For this Spanish actor, the world is his stage | Inquirer Entertainment

For this Spanish actor, the world is his stage

Fifteen years after working with Guillermo del Toro and Pedro Almodovar, Andreas Muñoz plays the founder of the Society of Jesus
/ 08:02 AM May 08, 2016

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Spanish actor Andreas Muñoz, who plays Ignacio de Loyola in the biopic of the founder of the Jesuit order, says he loves sisig, lechon and pancit.

Spanish actor Andreas Muñoz has always made it his goal to be a globe-trotting actor—working in international productions in countries near and far.

His latest adventure has brought him to the Philippines, where he was cast as the titular hero of the historic epic, “Ignacio de Loyola,” directed by Filipino Paolo Dy and produced by Jesuit Communications.


He last visited Manila in November 2015 to film some scenes in a local studio. (Most of the film was shot in Spain.) He returned to Manila recently to meet the press and dub the film, which opens in cinemas in July.


By Muñoz’s own admission, he has become an adopted Filipino throughout the filming process. For starters, Filipino cuisine now tops his list. “I love sisig, lechon, pancit. I am crazy over mangoes!”

He acknowledged that Spaniards and Filipinos have a slew of similarities that go beyond our common history as a people. “We’re both very open and flexible,” he pointed out. “We are positive and optimistic as a people. Everyone is complaining about the heat, but I love it here. Back in London, where I live, it’s snowing.”

He has also learned a smattering of Filipino words—to add to his repertoire of languages. (He speaks Spanish, English, French and understands Portuguese and Italian).

Interestingly, he has learned a few naughty Filipino words, along with the basics (“Mahal kita” or “I love you,” and “Salamat” or “Thank you.”)

“I love learning new languages,” he told the Inquirer.

Even as a youngster, he dreamt of acting in various productions all over the world. “That was why I studied at the Royal Conservatoire of Scotland in Glasgow,” he related. “It was my dream to work in Europe, Asia…wherever life would take me. You get to learn a lot from different cultures and countries.”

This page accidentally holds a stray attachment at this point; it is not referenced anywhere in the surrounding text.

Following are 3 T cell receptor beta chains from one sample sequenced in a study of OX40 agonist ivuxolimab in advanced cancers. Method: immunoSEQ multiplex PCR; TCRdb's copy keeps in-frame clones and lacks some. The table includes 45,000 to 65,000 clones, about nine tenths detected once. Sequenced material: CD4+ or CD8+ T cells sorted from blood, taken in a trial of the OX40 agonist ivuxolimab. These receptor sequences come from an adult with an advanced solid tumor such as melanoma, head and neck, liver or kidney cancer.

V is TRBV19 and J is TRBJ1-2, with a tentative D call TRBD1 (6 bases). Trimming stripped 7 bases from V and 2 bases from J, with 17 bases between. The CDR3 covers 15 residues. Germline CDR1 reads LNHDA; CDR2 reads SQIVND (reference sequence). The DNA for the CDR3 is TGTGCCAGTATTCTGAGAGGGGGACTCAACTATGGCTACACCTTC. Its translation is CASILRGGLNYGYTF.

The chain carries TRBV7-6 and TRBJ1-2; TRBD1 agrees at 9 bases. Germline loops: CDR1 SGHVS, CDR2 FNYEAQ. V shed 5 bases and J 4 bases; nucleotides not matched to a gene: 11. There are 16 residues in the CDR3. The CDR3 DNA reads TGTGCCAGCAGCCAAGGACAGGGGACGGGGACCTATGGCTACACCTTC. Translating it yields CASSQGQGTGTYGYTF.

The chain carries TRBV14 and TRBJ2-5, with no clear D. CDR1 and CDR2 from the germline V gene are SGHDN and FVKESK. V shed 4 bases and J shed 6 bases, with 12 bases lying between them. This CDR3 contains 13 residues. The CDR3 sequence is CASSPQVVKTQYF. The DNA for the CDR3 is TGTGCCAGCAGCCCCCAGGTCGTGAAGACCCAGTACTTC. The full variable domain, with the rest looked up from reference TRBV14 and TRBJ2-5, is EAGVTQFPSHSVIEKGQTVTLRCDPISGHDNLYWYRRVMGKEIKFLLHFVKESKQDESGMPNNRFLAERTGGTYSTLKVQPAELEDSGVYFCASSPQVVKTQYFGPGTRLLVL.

Although he was already a working actor who had appeared in numerous movies and TV shows, he still felt compelled to go back to school.

“I wanted to pick up additional skills,” he explained. “To learn how to use my body and my voice…how to speak clearly—and to acquire the discipline of classically trained theater actors.”

The three years he had spent taking fencing lessons served him well during the shoot of “Ignacio de Loyola” last year.

“The early years of my character as a soldier required sword-fighting and horse-back riding skills,” he remarked.

To prepare for the part, he did tons of research. “I read Ignacio’s life story. I visited museums. I interviewed Jesuit priests, too.”

He has nothing but praise for his Filipino director Dy. “He is very talented. He was in control of the material and knew everything about the story. He has a bright future ahead of him.”

The life of Ignacio has taught him the lessons of perseverance, he admitted. “I’ve become calmer, more patient. Everyone is in a rush these days. I’ve learned to be more introspective…more careful about things.”

He seems to be a young man in a hurry.

After all, he started as a child star and, at age 9, worked with Oscar-nominated director Guillermo del Toro in “The Devil’s Backbone,” which was produced by Oscar-winning filmmaker Pedro Almodovar.

He described Almodovar as “humble and down-to-earth”; Del Torro as “a genius and a perfectionist.”

He relished recalling his daring stunt on the set of “The Devil’s Backbone,” where he played a “porcelain ghost.” “I volunteered to dive into a swimming pool, without scuba gear.”

The derring-do would undoubtedly make child-labor advocates see red, but the gung-ho kid pulled it off. “Guillermo was so happy. He told me that he’d give me anything in exchange…So I asked that my name be billed twice in the film’s credits: as an actor and stuntman!”

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Looking back, he mused, “I should have asked to be the lead actor in all his films!”

TAGS: Andreas Muñoz, Ignacio de Loyola, Movies

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